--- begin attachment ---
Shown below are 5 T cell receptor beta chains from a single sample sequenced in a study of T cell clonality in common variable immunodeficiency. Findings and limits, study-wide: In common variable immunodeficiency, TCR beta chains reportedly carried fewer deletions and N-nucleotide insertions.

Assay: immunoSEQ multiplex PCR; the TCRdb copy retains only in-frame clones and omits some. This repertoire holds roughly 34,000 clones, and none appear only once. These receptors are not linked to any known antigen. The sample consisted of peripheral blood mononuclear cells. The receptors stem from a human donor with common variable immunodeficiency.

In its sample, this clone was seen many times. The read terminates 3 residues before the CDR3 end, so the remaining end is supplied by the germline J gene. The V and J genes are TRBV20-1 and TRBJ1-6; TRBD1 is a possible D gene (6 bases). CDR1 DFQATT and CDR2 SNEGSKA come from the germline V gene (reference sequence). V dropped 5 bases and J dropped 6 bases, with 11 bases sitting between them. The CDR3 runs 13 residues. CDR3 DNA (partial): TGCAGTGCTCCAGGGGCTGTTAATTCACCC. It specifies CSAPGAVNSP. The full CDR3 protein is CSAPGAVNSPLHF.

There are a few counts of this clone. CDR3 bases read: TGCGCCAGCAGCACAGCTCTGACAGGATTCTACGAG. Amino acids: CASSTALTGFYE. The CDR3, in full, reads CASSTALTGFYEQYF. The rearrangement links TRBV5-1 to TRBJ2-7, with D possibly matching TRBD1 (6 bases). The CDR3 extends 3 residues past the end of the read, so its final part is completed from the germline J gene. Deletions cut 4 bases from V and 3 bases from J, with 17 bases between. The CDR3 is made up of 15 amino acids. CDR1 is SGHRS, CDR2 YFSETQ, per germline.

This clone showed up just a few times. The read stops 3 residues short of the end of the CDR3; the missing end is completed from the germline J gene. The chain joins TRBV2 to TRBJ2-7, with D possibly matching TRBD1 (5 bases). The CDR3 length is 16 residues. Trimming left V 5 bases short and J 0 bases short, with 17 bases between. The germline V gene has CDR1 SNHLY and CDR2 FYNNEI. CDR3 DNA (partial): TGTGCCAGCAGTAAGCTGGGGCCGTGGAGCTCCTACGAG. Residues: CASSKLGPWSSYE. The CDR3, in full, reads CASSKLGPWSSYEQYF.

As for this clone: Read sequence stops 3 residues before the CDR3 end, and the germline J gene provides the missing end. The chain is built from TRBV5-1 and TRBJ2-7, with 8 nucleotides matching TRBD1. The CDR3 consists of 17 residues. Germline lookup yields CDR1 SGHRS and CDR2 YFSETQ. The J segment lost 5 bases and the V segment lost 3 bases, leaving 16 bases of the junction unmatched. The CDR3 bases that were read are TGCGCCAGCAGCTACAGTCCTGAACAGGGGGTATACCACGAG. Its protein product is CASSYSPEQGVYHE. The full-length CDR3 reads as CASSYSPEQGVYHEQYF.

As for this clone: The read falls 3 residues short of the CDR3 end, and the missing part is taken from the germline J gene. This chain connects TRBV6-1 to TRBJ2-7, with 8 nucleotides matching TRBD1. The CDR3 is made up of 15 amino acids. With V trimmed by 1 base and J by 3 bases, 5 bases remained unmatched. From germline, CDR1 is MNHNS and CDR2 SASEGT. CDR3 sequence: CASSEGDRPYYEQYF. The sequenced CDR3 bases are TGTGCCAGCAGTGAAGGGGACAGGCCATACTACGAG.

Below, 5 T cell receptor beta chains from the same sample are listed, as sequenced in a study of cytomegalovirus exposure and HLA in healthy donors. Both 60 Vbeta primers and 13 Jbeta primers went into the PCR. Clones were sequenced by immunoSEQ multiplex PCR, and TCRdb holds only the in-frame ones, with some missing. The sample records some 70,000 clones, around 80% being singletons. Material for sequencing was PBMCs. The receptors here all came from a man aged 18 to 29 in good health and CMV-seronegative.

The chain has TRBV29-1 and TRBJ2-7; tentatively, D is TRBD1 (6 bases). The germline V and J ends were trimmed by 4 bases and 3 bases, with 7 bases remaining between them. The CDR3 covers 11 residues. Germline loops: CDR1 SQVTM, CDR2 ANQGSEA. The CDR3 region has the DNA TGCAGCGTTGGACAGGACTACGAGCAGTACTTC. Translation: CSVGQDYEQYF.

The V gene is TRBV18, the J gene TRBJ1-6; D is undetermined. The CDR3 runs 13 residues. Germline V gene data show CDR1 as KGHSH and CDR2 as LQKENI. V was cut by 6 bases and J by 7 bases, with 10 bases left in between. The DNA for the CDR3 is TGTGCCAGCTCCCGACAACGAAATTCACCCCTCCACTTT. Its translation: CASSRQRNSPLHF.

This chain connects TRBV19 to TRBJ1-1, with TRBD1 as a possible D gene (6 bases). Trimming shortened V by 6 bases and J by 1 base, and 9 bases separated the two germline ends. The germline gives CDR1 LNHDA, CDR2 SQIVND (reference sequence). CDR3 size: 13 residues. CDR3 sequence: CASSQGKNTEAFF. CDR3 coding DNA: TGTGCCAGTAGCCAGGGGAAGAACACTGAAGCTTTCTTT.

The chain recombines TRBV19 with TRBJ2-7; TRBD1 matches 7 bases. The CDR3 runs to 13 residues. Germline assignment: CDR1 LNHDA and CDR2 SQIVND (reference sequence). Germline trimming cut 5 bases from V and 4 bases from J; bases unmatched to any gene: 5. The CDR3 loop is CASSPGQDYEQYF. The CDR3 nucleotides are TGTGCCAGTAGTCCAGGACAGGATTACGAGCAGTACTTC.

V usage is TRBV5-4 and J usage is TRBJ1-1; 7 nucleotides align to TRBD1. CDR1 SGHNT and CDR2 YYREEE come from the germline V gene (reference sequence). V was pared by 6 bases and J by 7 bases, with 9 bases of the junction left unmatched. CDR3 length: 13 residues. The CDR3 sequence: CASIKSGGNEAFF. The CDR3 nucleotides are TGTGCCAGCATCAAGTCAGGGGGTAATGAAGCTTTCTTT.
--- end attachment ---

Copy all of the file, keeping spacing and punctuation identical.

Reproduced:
Shown below are 5 T cell receptor beta chains from a single sample sequenced in a study of T cell clonality in common variable immunodeficiency. Findings and limits, study-wide: In common variable immunodeficiency, TCR beta chains reportedly carried fewer deletions and N-nucleotide insertions.

Assay: immunoSEQ multiplex PCR; the TCRdb copy retains only in-frame clones and omits some. This repertoire holds roughly 34,000 clones, and none appear only once. These receptors are not linked to any known antigen. The sample consisted of peripheral blood mononuclear cells. The receptors stem from a human donor with common variable immunodeficiency.

In its sample, this clone was seen many times. The read terminates 3 residues before the CDR3 end, so the remaining end is supplied by the germline J gene. The V and J genes are TRBV20-1 and TRBJ1-6; TRBD1 is a possible D gene (6 bases). CDR1 DFQATT and CDR2 SNEGSKA come from the germline V gene (reference sequence). V dropped 5 bases and J dropped 6 bases, with 11 bases sitting between them. The CDR3 runs 13 residues. CDR3 DNA (partial): TGCAGTGCTCCAGGGGCTGTTAATTCACCC. It specifies CSAPGAVNSP. The full CDR3 protein is CSAPGAVNSPLHF.

There are a few counts of this clone. CDR3 bases read: TGCGCCAGCAGCACAGCTCTGACAGGATTCTACGAG. Amino acids: CASSTALTGFYE. The CDR3, in full, reads CASSTALTGFYEQYF. The rearrangement links TRBV5-1 to TRBJ2-7, with D possibly matching TRBD1 (6 bases). The CDR3 extends 3 residues past the end of the read, so its final part is completed from the germline J gene. Deletions cut 4 bases from V and 3 bases from J, with 17 bases between. The CDR3 is made up of 15 amino acids. CDR1 is SGHRS, CDR2 YFSETQ, per germline.

This clone showed up just a few times. The read stops 3 residues short of the end of the CDR3; the missing end is completed from the germline J gene. The chain joins TRBV2 to TRBJ2-7, with D possibly matching TRBD1 (5 bases). The CDR3 length is 16 residues. Trimming left V 5 bases short and J 0 bases short, with 17 bases between. The germline V gene has CDR1 SNHLY and CDR2 FYNNEI. CDR3 DNA (partial): TGTGCCAGCAGTAAGCTGGGGCCGTGGAGCTCCTACGAG. Residues: CASSKLGPWSSYE. The CDR3, in full, reads CASSKLGPWSSYEQYF.

As for this clone: Read sequence stops 3 residues before the CDR3 end, and the germline J gene provides the missing end. The chain is built from TRBV5-1 and TRBJ2-7, with 8 nucleotides matching TRBD1. The CDR3 consists of 17 residues. Germline lookup yields CDR1 SGHRS and CDR2 YFSETQ. The J segment lost 5 bases and the V segment lost 3 bases, leaving 16 bases of the junction unmatched. The CDR3 bases that were read are TGCGCCAGCAGCTACAGTCCTGAACAGGGGGTATACCACGAG. Its protein product is CASSYSPEQGVYHE. The full-length CDR3 reads as CASSYSPEQGVYHEQYF.

As for this clone: The read falls 3 residues short of the CDR3 end, and the missing part is taken from the germline J gene. This chain connects TRBV6-1 to TRBJ2-7, with 8 nucleotides matching TRBD1. The CDR3 is made up of 15 amino acids. With V trimmed by 1 base and J by 3 bases, 5 bases remained unmatched. From germline, CDR1 is MNHNS and CDR2 SASEGT. CDR3 sequence: CASSEGDRPYYEQYF. The sequenced CDR3 bases are TGTGCCAGCAGTGAAGGGGACAGGCCATACTACGAG.

Below, 5 T cell receptor beta chains from the same sample are listed, as sequenced in a study of cytomegalovirus exposure and HLA in healthy donors. Both 60 Vbeta primers and 13 Jbeta primers went into the PCR. Clones were sequenced by immunoSEQ multiplex PCR, and TCRdb holds only the in-frame ones, with some missing. The sample records some 70,000 clones, around 80% being singletons. Material for sequencing was PBMCs. The receptors here all came from a man aged 18 to 29 in good health and CMV-seronegative.

The chain has TRBV29-1 and TRBJ2-7; tentatively, D is TRBD1 (6 bases). The germline V and J ends were trimmed by 4 bases and 3 bases, with 7 bases remaining between them. The CDR3 covers 11 residues. Germline loops: CDR1 SQVTM, CDR2 ANQGSEA. The CDR3 region has the DNA TGCAGCGTTGGACAGGACTACGAGCAGTACTTC. Translation: CSVGQDYEQYF.

The V gene is TRBV18, the J gene TRBJ1-6; D is undetermined. The CDR3 runs 13 residues. Germline V gene data show CDR1 as KGHSH and CDR2 as LQKENI. V was cut by 6 bases and J by 7 bases, with 10 bases left in between. The DNA for the CDR3 is TGTGCCAGCTCCCGACAACGAAATTCACCCCTCCACTTT. Its translation: CASSRQRNSPLHF.

This chain connects TRBV19 to TRBJ1-1, with TRBD1 as a possible D gene (6 bases). Trimming shortened V by 6 bases and J by 1 base, and 9 bases separated the two germline ends. The germline gives CDR1 LNHDA, CDR2 SQIVND (reference sequence). CDR3 size: 13 residues. CDR3 sequence: CASSQGKNTEAFF. CDR3 coding DNA: TGTGCCAGTAGCCAGGGGAAGAACACTGAAGCTTTCTTT.

The chain recombines TRBV19 with TRBJ2-7; TRBD1 matches 7 bases. The CDR3 runs to 13 residues. Germline assignment: CDR1 LNHDA and CDR2 SQIVND (reference sequence). Germline trimming cut 5 bases from V and 4 bases from J; bases unmatched to any gene: 5. The CDR3 loop is CASSPGQDYEQYF. The CDR3 nucleotides are TGTGCCAGTAGTCCAGGACAGGATTACGAGCAGTACTTC.

V usage is TRBV5-4 and J usage is TRBJ1-1; 7 nucleotides align to TRBD1. CDR1 SGHNT and CDR2 YYREEE come from the germline V gene (reference sequence). V was pared by 6 bases and J by 7 bases, with 9 bases of the junction left unmatched. CDR3 length: 13 residues. The CDR3 sequence: CASIKSGGNEAFF. The CDR3 nucleotides are TGTGCCAGCATCAAGTCAGGGGGTAATGAAGCTTTCTTT.